The purpose of bias lighting is to reduce the perceived brightness of the display as a result of the contrast with the slightly illuminated area around it. This reduces the eye strain and fatigue that occurs when viewing a bright display against a very dark background for an extended time, and increases the perceived blackness and contrast of the display.
Bias lighting was already used in the early days of television in the form of "TV lamps", often taking the shape of an animal, that were set atop television sets and projected light onto the wall behind the set. As of the 2000s, bias lights often use LEDs, attach to the backside of flat-panel displays, and draw power from a USB or HDMI port. Some bias lighting kits even use a webcam pointed at a TV or monitor screen to read colors and change television backlights accordingly. They may also be integrated into the display. Some Philips televisions since 2002, for example, feature integrated bias lights with the brand name "Ambilight".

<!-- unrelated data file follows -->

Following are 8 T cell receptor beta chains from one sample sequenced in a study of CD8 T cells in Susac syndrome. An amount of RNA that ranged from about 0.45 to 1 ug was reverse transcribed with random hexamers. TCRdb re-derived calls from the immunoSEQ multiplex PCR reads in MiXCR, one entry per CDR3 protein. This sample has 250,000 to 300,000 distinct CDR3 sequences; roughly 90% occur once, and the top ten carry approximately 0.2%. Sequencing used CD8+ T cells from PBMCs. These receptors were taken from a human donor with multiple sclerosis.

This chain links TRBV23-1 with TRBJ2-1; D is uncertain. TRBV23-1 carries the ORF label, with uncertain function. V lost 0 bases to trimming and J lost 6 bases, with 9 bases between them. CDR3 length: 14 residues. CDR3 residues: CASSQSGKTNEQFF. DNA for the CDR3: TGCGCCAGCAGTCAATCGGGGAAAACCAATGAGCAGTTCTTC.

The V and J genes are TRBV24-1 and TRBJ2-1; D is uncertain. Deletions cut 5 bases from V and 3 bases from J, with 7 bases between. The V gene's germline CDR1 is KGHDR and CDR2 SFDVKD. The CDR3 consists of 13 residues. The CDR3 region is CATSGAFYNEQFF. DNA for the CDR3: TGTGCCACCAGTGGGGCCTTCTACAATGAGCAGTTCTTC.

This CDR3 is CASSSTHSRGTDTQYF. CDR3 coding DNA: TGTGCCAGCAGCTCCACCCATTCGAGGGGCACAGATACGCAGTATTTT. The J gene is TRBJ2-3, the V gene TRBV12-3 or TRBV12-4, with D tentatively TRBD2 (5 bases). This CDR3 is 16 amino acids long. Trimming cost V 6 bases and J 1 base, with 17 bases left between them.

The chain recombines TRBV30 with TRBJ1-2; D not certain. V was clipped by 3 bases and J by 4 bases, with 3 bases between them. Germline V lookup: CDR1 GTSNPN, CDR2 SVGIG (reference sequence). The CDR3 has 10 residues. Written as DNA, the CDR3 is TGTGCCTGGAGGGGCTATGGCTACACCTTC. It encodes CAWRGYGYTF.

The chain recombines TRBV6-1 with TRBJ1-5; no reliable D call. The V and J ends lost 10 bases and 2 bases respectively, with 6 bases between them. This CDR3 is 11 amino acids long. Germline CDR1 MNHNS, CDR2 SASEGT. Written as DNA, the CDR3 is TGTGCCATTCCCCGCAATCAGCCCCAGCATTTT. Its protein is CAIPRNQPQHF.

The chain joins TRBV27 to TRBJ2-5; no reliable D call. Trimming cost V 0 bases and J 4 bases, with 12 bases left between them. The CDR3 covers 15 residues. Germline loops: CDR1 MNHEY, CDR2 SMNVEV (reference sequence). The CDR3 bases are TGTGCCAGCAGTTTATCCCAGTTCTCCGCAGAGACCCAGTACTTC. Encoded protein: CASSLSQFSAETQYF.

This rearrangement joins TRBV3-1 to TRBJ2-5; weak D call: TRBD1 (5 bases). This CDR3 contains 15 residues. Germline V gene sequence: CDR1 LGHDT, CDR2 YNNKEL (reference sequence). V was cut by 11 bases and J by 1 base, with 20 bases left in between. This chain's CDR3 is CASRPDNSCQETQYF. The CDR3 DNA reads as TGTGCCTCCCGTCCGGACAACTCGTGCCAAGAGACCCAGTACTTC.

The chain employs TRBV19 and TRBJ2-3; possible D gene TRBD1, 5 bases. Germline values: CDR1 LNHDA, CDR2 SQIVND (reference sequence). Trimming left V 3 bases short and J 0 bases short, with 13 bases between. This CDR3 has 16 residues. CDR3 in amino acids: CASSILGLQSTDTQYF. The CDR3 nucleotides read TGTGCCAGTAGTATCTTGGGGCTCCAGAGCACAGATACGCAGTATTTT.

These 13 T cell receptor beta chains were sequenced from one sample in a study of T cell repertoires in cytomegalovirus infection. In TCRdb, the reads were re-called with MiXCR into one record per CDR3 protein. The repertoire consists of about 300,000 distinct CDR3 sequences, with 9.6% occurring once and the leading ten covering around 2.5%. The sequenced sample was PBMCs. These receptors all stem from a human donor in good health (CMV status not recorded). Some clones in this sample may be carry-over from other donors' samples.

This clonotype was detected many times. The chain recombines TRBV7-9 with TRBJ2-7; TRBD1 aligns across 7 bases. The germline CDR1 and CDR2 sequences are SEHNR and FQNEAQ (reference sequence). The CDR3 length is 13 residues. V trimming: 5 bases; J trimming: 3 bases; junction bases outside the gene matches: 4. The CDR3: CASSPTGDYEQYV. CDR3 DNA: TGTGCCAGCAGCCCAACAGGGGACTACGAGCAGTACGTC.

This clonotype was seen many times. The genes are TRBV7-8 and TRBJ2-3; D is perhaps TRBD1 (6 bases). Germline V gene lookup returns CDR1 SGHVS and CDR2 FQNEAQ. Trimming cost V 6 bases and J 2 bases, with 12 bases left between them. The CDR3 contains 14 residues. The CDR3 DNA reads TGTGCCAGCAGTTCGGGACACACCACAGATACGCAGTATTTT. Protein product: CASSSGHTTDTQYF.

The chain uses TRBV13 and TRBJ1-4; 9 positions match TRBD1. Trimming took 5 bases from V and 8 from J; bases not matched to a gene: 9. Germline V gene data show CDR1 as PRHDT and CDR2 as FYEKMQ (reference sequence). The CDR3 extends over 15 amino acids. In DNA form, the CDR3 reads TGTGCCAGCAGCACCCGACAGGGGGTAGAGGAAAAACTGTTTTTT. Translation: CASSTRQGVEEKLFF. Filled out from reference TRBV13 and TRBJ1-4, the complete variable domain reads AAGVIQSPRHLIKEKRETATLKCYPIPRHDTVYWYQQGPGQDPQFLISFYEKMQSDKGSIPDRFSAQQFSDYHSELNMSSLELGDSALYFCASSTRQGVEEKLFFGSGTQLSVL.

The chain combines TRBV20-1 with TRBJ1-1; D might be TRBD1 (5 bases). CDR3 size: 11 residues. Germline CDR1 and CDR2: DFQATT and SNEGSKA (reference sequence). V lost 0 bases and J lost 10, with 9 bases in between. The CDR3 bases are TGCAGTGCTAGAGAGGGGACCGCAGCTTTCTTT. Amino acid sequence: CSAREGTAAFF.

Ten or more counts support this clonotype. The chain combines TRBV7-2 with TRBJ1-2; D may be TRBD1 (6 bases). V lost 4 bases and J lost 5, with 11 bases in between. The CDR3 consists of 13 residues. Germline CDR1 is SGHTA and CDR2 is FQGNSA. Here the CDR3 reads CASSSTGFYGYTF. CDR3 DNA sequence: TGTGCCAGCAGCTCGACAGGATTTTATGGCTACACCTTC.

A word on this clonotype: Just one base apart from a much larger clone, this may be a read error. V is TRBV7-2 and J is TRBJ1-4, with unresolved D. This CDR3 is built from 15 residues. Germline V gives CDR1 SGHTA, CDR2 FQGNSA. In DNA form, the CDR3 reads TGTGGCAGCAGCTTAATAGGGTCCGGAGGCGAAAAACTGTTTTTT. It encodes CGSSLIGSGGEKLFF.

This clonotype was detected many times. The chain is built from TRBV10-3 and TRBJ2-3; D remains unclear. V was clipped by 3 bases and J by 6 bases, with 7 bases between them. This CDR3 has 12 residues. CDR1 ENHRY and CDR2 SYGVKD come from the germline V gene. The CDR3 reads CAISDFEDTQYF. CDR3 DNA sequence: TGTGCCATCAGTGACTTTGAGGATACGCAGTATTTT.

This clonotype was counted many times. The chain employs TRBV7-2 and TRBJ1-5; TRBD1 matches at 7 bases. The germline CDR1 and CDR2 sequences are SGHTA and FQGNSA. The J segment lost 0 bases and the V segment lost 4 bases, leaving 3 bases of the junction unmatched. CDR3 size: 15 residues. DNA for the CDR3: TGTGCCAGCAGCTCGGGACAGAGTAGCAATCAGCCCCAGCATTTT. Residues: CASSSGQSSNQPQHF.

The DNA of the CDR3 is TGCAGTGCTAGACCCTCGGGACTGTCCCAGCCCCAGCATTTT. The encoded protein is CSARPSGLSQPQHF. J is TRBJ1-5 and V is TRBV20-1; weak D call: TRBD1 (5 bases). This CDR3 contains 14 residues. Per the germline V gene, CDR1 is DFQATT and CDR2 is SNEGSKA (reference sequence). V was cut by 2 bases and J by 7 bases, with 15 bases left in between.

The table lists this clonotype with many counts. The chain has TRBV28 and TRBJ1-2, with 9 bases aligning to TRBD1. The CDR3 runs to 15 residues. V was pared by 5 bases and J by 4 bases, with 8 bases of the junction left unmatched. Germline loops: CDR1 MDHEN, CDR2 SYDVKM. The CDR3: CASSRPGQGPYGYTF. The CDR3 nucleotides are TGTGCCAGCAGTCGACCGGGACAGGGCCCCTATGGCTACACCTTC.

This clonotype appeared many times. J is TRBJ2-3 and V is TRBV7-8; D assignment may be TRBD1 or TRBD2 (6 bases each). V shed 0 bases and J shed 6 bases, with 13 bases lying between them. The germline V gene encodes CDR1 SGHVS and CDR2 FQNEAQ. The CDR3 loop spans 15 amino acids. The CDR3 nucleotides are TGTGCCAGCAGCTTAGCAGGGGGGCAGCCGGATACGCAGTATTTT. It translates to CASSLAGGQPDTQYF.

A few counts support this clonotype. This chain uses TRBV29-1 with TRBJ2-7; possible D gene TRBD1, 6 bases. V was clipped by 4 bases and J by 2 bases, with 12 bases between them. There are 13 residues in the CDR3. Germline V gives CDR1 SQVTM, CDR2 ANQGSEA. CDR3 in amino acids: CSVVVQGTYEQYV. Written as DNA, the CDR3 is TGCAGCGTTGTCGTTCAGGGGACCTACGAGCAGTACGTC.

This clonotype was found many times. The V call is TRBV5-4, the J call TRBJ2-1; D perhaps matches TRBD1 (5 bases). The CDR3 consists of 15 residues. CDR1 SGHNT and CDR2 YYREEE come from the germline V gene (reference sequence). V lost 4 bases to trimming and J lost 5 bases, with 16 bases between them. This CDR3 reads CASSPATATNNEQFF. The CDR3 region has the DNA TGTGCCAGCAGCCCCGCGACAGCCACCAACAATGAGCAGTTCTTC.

Bias lights with a cool white color temperature of 6,500 K match the temperature of most monitors' white color. They are used in professional editing environments and are recommended to maximize the fidelity of the perceived image. In home cinema, bias lighting that is no brighter than 10% of the display's brightest spot and with a color rendering index of at least 90 is recommended.
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- Fitzpatrick, Jason (1 April 2015). "What Bias Lighting Is and Why You Should Be Using It". How-To Geek. Retrieved 30 November 2018.
- Cohen, Simon (10 March 2018). "Make your TV pop with $40 worth of LEDs and the magic of bias lighting". Digital Trends. Retrieved 30 November 2018.
- moe (31 March 2020). "Best Ambilight Clones". Tech Up Your Life. Retrieved 14 October 2020.